Futures for U.S. stock markets were lower late Monday, extending Wall Street's down day as a renewed decline in oil outweighed the ongoing rosy earnings season.

The Dow Jones Industrial Average was off 0.03%, the S&P 500 the same 0.03% and the Nasdaq 0.04% at 9:48 p.m. EDT.

The lower futures follow after a down day in New York as investors await more earnings as well as a signal from the Federal Reserve, which will meet Wednesday but isn't expected to take any action. Sliding oil prices pulled energy stocks lower, hurting stock markets.

The Dow closed Monday down 0.42% with the S&P also falling 0.3% and the Nasdaq slipping a scant 0.05.

After falling in U.S. trading, oil recovered in early trade in Asia with futures for West Texas oil, which slipped 2.04% Monday, up 0.09% at $43.17 for September delivery and industry standard Brent crude up 0.22% at $44.82, also for September delivery, at 9:54 p.m. EDT.

Despite recovering oil prices, the sour mood in the U.S. carried over to Japan and China as markets in the region opened mixed Tuesday. Japanese investors are disappointed over planned economic stimulus from their government and energy stocks continued to suffer.

Tokyo's Nikkei fell 1.22% and Hong Kong's Hang Seng 0.06% while Korea's Kospi bucked the trend and gained 0.25%. Australia's ASX was also off 0.34% at 10:11 p.m. EDT.

Germany was in a better mood Monday after a key economic indicator -- a business climate index -- beat expectations but still fell. The figures boosted the country's DAX index 0.5% Monday while London's FTSE struggled with its ongoing Brexit woes and falling oil prices to close 0.3% lower. The CAC in France was unchanged.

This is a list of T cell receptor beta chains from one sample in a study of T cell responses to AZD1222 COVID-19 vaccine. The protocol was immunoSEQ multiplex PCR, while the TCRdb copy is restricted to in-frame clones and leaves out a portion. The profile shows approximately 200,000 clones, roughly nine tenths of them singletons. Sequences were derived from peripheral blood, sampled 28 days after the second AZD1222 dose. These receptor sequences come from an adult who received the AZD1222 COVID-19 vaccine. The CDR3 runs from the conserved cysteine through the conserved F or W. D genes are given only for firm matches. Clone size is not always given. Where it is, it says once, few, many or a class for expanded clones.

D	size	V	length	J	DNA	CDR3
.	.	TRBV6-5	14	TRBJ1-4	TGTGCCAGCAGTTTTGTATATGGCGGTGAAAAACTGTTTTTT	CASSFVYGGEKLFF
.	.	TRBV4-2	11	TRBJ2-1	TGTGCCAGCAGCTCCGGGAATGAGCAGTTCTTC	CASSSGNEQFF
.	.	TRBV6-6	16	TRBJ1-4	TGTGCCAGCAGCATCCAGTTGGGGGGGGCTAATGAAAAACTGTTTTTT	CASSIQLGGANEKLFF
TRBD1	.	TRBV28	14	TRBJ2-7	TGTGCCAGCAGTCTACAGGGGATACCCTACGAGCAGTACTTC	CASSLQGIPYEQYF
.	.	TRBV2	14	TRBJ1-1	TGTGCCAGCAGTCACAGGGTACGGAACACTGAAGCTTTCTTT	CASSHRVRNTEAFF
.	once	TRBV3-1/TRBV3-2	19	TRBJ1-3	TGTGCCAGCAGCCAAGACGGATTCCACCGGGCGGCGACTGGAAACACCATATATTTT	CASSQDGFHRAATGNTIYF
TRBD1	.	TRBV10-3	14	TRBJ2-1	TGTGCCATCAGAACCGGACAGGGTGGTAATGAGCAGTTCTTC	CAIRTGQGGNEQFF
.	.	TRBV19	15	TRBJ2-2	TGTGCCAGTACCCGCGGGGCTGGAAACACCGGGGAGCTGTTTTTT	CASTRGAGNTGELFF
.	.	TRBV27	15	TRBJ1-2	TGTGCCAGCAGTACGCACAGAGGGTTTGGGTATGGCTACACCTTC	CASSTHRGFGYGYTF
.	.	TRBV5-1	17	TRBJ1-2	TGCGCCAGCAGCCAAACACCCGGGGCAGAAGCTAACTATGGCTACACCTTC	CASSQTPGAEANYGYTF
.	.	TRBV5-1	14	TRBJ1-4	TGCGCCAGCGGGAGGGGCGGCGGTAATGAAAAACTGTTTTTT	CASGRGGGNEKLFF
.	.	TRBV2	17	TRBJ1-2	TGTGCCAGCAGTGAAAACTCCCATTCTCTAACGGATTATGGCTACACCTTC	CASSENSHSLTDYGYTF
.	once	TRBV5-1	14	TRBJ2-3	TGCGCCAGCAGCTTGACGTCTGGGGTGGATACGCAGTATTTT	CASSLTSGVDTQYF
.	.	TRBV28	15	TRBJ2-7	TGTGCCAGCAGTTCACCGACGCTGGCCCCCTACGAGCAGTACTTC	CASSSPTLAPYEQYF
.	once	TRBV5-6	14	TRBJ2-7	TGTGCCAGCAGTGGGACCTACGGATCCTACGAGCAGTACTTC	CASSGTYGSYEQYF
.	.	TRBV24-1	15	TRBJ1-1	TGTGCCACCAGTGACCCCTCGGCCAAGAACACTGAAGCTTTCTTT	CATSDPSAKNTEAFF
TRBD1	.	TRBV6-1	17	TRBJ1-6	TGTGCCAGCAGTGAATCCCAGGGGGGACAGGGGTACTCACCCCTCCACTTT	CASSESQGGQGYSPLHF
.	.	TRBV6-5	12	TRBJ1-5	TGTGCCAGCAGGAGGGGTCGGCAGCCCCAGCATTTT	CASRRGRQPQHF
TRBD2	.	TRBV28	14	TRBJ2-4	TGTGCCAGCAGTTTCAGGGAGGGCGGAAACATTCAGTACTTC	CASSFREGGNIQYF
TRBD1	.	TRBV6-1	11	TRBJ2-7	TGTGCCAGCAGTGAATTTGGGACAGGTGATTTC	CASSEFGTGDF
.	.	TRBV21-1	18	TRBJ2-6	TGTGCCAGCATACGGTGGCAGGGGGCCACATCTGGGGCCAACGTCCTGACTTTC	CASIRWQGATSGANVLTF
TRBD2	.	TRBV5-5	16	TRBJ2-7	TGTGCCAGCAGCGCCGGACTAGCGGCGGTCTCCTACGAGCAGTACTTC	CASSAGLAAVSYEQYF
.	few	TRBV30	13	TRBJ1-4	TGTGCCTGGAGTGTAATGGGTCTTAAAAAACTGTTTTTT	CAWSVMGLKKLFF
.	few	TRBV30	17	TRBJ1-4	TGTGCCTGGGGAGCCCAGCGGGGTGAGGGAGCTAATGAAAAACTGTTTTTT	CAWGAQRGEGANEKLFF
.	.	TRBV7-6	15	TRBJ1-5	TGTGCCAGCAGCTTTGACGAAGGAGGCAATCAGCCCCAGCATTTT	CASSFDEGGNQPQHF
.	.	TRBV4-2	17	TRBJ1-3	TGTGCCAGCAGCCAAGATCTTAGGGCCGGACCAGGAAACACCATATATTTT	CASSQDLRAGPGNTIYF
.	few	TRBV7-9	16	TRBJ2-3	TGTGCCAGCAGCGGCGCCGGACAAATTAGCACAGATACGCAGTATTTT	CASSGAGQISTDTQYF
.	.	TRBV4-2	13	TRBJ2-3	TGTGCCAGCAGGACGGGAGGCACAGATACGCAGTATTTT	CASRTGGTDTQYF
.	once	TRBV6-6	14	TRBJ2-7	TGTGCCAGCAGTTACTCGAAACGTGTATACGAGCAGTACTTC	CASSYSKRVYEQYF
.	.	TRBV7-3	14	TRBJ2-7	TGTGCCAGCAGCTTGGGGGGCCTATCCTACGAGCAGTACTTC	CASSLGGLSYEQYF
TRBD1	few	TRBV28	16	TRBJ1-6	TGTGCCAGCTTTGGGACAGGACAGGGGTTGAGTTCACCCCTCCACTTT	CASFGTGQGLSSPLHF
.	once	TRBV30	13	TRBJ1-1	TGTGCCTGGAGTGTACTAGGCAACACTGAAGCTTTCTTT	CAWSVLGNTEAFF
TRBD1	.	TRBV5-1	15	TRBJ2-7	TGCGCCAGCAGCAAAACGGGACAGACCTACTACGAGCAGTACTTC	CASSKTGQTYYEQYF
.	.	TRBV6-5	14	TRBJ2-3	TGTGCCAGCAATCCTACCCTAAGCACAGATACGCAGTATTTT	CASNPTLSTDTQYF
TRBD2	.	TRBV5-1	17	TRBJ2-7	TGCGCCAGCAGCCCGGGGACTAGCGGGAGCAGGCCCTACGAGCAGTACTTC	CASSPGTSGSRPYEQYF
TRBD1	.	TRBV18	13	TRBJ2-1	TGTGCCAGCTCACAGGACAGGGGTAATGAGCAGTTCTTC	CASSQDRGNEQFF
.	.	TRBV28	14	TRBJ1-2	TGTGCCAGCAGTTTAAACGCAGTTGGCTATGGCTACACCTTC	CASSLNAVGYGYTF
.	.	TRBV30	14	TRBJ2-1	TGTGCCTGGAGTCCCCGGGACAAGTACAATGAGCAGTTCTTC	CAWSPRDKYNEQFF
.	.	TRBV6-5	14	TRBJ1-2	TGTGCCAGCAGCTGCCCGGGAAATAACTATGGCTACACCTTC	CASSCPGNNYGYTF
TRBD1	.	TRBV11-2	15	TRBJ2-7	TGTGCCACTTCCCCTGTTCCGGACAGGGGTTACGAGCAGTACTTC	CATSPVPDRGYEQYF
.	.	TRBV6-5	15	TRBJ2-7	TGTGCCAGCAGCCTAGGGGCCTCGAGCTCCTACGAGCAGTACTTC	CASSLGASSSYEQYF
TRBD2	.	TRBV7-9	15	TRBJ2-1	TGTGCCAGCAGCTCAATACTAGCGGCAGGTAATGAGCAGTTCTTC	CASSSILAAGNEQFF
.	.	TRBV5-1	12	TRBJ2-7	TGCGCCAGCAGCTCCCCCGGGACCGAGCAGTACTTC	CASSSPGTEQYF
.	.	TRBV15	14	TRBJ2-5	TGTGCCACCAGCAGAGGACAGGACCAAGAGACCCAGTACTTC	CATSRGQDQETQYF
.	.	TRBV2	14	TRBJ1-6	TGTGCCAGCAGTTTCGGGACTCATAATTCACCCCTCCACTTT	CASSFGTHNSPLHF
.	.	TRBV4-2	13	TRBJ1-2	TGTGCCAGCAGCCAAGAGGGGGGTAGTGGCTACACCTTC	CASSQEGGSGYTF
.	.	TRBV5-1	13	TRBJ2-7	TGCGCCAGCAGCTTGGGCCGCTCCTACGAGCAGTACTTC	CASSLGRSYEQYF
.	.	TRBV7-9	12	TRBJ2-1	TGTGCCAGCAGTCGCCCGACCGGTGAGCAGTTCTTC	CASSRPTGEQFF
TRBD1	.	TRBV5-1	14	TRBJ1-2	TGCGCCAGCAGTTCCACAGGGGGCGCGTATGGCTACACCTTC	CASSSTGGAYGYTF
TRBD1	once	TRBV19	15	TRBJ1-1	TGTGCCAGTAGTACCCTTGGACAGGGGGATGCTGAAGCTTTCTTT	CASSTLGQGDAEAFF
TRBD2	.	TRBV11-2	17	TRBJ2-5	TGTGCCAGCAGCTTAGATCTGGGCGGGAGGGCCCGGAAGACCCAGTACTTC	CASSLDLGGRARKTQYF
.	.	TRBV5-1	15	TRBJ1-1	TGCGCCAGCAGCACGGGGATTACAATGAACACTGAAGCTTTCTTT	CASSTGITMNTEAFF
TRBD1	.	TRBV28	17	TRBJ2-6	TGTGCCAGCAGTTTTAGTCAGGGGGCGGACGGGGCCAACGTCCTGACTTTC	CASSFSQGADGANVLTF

The U.K.'s pound continues to struggle under its government's dragging efforts to leave the European union. In Asian trade, the currency continued a Monday decline, off 0.22% at $1.3109 at 10:12 p.m. EDT.

In extended trading, Texas Instruments (TI - Get Report) led gainers after providing an upbeat outlook for the current quarter. Shares of the chipmaker rose 6.16% to $70.30 after it said it expects sale this quarter of between $3.3 billion and $3.6 billion with per-share earnings between 81 cents and 91 cents.

Analysts are forecasting $3.4 billion in revenue and 81 cents in earnings.

The company said it continues to feel love from the automotive sector with increasing orders from communications and industrial companies.

Over on the decliner side, fast-pasta restaurant Noodles & Co. (NDLS - Get Report) saw its shares fall 11.39% to $9.18 in extended trading. The company announced the surprise resignation of CEO Kevin Reddy after the market closed. It also said same-store sales likely slipped 1% in the second quarter and missed analyst expectations of $125 million in revenue with just $121 million.